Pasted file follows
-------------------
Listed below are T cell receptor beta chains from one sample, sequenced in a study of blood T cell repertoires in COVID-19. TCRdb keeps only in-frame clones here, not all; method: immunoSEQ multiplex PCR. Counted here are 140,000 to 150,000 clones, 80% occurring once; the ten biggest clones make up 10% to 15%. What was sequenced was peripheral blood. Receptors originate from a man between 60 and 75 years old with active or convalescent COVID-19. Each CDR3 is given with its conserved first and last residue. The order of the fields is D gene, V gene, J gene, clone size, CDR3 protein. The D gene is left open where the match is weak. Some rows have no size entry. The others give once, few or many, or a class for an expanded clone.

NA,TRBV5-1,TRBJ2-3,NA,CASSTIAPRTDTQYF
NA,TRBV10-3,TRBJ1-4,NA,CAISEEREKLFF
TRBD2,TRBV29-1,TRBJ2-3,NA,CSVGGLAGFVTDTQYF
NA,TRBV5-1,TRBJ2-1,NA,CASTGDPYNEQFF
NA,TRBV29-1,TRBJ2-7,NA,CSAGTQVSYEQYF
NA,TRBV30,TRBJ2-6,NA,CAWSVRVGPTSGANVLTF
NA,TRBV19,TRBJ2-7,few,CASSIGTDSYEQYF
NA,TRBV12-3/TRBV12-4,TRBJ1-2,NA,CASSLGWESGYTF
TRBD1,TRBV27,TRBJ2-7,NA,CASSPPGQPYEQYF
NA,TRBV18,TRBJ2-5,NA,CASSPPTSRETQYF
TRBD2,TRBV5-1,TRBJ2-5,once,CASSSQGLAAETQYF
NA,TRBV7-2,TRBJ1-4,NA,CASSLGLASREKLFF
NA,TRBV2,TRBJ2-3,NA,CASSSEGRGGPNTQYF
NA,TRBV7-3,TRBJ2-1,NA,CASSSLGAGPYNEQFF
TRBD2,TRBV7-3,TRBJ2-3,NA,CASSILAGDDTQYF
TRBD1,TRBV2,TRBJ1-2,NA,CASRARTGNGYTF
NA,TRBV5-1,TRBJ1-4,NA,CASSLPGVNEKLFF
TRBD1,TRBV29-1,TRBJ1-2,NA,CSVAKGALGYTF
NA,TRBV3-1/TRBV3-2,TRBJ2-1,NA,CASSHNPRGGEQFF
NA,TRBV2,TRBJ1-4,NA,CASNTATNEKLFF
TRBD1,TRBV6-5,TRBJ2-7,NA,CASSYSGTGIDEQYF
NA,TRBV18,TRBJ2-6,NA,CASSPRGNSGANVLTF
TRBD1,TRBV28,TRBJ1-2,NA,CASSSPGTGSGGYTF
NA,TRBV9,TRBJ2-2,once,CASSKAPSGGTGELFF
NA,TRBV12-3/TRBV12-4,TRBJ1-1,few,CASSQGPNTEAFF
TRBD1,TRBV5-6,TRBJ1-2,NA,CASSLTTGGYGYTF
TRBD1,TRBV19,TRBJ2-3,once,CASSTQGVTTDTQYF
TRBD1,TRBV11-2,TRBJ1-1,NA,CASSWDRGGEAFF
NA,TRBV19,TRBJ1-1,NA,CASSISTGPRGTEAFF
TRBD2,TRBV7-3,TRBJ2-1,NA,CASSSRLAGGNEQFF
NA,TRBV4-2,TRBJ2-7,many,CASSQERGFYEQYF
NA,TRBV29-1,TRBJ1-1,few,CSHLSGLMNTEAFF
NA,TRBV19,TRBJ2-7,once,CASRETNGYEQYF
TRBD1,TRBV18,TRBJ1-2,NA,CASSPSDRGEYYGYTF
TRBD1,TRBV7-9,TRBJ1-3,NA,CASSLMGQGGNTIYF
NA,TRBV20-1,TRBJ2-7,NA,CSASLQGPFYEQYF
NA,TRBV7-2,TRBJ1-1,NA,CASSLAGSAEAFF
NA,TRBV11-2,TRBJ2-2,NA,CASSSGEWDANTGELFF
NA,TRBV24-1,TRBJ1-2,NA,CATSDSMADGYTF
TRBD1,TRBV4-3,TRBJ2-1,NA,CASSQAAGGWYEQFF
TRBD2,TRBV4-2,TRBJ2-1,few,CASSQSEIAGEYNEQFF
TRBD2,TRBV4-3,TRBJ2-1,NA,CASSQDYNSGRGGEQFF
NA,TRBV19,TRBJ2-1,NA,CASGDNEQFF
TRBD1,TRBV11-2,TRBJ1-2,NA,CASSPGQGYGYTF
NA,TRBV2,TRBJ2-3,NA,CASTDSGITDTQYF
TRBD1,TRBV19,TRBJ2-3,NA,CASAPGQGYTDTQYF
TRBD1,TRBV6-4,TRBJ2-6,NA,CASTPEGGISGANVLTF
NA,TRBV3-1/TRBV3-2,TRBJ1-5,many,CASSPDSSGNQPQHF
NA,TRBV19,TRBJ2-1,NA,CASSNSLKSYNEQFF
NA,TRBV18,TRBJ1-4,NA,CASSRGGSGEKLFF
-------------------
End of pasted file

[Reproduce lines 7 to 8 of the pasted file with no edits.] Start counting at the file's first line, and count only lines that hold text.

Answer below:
NA,TRBV30,TRBJ2-6,NA,CAWSVRVGPTSGANVLTF
NA,TRBV19,TRBJ2-7,few,CASSIGTDSYEQYF